OxyContin: The History of OxyContin
The origins of OxyContin
In 1995, a Stamford, Connecticut pharmaceutical company named Purdue Pharma introduced OxyContin. Although the active ingredient in the new pain killer was actually nothing new at all. Oxycodone had been around for over six decades prior to the release of OxyContin. What was new about OxyContin was the way this ingredient was delivered by the drug.
For many years prior to the introduction of OxyContin, pain killers were used to relieve the suffering of those in severe pain due to cancer or major surgery recovery. Doctors advised patients to have the painkillers in their bloodstream at all times in order to stave off the pain. The problem was that the major pain killers (such as morphine and others) only worked to relieve an individual’s pain for 2-3 hours on average. This meant that individuals would have to take several pills each day in order to keep their dosage at a workable level. OxyContin removed this problem from the equation by delivering its active ingredients over a 12 hour period.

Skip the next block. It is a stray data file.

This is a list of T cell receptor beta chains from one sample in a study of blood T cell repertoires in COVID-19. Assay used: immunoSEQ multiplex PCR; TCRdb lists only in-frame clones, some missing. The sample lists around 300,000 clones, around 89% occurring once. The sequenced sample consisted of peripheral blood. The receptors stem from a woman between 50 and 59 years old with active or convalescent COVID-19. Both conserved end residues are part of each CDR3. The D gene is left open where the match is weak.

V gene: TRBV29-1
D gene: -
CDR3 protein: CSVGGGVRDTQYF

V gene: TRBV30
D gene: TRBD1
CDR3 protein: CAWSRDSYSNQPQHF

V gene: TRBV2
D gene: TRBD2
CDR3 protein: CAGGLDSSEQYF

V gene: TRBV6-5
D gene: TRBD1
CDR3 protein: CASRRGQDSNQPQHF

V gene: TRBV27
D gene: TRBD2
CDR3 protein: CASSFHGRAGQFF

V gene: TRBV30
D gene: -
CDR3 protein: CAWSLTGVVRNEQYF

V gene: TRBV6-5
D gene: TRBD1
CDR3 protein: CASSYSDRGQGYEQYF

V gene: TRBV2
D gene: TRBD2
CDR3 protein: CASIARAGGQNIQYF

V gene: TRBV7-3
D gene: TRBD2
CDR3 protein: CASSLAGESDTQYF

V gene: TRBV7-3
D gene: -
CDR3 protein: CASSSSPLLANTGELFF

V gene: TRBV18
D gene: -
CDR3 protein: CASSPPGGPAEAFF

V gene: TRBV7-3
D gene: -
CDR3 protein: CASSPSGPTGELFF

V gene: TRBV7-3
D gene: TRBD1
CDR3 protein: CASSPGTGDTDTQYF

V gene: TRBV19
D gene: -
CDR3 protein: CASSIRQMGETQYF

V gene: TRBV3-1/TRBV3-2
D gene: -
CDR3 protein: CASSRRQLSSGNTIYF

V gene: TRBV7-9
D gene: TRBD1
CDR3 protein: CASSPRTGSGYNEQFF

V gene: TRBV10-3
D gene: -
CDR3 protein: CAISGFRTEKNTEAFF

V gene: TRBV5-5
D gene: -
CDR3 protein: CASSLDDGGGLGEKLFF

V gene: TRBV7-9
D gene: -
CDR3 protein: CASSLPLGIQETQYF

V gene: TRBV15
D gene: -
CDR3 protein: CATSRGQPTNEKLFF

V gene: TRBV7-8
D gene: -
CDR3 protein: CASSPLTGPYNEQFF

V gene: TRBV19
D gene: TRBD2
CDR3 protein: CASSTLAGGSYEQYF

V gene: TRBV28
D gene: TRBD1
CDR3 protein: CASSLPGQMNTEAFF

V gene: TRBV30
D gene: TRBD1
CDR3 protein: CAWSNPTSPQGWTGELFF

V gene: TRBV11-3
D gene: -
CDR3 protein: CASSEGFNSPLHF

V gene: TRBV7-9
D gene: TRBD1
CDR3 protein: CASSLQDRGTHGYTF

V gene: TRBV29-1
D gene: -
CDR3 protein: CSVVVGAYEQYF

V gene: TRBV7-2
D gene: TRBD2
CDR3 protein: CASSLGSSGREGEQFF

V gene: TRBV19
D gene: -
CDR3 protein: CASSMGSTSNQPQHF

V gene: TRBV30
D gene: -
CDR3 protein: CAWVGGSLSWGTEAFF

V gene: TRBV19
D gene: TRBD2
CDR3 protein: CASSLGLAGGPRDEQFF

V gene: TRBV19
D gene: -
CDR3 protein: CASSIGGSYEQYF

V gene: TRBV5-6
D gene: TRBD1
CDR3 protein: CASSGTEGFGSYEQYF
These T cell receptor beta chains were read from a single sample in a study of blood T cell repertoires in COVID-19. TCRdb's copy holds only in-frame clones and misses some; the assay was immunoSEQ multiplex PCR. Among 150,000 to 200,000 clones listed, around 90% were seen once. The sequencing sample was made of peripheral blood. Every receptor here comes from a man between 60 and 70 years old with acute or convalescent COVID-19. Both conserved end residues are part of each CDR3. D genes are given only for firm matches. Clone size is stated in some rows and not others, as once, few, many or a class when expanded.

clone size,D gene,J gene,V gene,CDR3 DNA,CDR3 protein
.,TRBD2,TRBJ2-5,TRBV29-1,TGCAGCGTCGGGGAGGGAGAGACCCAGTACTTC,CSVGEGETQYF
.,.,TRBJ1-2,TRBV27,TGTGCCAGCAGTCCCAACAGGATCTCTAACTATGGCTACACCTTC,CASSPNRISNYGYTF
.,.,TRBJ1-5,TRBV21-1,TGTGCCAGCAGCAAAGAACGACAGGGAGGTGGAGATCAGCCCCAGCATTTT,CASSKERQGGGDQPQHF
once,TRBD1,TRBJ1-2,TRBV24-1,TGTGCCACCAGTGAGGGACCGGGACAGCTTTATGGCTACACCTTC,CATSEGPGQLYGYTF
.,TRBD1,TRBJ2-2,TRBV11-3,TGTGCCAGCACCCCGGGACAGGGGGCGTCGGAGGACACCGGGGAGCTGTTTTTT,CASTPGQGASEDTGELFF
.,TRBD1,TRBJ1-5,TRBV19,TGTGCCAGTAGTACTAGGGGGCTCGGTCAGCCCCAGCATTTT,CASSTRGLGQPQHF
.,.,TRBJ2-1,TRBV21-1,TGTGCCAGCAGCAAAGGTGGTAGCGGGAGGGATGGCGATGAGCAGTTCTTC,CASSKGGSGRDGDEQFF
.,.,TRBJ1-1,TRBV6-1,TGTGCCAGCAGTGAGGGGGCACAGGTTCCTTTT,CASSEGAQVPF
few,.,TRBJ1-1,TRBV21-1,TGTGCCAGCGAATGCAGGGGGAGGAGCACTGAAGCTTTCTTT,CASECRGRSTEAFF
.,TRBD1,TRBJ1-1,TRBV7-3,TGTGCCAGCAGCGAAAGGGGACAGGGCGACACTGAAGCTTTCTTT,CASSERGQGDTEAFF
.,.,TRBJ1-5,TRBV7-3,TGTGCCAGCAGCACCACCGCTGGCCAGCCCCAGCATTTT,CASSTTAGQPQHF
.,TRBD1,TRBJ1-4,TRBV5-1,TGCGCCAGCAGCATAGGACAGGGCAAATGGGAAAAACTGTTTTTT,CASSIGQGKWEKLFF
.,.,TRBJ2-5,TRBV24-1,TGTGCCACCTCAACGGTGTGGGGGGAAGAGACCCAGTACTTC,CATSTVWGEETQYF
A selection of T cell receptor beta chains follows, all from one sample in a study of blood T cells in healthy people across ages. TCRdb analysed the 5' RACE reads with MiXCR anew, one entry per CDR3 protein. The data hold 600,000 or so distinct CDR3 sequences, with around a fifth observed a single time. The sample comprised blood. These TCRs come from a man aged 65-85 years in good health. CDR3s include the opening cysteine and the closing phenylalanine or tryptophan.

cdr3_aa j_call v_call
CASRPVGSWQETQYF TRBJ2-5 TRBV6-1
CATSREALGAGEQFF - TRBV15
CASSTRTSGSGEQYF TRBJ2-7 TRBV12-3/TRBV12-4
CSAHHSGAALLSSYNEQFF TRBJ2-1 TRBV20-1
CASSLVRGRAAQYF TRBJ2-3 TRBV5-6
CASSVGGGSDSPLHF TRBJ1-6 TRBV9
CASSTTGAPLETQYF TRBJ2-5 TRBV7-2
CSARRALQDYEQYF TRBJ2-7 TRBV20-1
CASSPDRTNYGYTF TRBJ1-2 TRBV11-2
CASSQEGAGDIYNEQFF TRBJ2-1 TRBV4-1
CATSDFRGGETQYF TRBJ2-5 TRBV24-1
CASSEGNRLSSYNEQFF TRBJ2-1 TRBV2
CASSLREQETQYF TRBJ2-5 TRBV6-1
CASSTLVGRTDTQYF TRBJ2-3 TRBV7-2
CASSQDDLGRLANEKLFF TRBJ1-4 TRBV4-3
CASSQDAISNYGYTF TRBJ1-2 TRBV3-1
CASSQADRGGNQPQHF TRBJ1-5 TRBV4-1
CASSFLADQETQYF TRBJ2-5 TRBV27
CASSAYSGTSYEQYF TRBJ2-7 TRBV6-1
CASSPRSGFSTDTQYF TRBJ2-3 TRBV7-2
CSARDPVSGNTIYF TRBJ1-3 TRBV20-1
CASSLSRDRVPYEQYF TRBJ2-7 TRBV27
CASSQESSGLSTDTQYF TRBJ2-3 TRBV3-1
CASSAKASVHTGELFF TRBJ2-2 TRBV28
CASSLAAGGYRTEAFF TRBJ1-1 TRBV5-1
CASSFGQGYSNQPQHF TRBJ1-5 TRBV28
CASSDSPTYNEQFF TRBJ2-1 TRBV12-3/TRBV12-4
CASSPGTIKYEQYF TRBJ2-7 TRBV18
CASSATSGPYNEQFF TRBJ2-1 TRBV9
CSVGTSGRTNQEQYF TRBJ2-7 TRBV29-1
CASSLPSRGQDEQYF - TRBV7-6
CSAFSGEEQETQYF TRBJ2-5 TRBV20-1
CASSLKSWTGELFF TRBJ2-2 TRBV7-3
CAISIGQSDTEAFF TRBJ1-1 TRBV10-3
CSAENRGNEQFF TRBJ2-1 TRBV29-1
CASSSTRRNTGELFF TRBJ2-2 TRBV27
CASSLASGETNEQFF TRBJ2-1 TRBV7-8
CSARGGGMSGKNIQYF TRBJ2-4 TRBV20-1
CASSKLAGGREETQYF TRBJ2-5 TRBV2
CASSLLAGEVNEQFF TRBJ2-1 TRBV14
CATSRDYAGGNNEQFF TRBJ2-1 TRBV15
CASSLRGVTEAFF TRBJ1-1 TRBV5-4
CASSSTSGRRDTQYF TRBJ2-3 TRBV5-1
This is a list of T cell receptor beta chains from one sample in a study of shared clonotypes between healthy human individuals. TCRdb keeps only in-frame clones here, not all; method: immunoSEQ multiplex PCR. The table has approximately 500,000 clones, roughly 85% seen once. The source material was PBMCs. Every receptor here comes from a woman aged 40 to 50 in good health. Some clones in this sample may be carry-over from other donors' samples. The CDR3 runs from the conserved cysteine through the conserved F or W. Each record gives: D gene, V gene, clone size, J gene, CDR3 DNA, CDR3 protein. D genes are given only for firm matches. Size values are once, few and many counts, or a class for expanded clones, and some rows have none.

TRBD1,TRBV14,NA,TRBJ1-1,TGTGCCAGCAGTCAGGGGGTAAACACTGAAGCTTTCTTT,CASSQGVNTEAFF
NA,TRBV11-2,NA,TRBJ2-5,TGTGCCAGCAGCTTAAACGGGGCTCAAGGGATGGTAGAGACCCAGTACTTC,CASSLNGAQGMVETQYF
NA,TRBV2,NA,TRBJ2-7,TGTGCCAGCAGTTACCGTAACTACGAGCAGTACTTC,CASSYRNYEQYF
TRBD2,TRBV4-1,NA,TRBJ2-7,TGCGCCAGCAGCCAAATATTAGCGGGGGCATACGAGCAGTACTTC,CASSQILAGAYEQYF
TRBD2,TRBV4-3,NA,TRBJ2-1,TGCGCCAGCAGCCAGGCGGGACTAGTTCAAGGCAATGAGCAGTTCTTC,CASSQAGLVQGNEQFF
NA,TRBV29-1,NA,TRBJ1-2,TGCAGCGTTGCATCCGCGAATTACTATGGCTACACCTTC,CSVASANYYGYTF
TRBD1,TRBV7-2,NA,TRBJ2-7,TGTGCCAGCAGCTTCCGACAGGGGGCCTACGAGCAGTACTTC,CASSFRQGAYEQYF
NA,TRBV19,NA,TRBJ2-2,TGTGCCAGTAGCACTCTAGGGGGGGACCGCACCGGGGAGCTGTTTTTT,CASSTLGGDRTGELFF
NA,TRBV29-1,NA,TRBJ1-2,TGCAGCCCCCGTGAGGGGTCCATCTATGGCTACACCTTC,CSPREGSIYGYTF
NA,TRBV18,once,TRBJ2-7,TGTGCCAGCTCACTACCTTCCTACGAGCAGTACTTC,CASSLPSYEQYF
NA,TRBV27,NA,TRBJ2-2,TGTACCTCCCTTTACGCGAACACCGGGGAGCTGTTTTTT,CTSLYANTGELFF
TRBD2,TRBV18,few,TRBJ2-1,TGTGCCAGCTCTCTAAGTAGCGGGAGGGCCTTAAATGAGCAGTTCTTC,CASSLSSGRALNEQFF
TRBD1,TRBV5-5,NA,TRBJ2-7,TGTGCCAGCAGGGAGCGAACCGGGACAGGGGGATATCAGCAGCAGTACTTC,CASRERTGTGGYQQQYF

The Widespread use of OxyContin
OxyContin became an overnight sensation in the medical community, earning almost a billion dollars for Purdue Pharma in the first years of its release. In marketing the drug to physicians, Purdue raised awareness of pain management for their patients -an area on emphasis that was being largely overlooked within most of the medical community. The more doctors became aware of pain issues in their patients, the more the prescribed pain medication -and OxyContin was there to fill the bill.
Big Problems with Oxycontin
With massive sales came big problems for Pharma and their drug OxyContin. Abuse of OxyContin started spreading like wildfire across the country. Addicts -in particular those in search of their next heroin fix -discovered that if they snorted or injected OxyContin, they could remove the time release element of the drug and receive a powerful high very quickly. At this point, the “miracle drug” treatment OxyContin received in the press began to backfire as more addicts started learning about the drug and its effects.
Quickly, emergency rooms began filling up with individuals who had underestimated the power of OxyContin and were overdosing. The Drug Enforcement Agency moved in quickly, and has since responded with legal actions against many doctors who prescribed the medication -and put heavy restrictions on how it is marketed.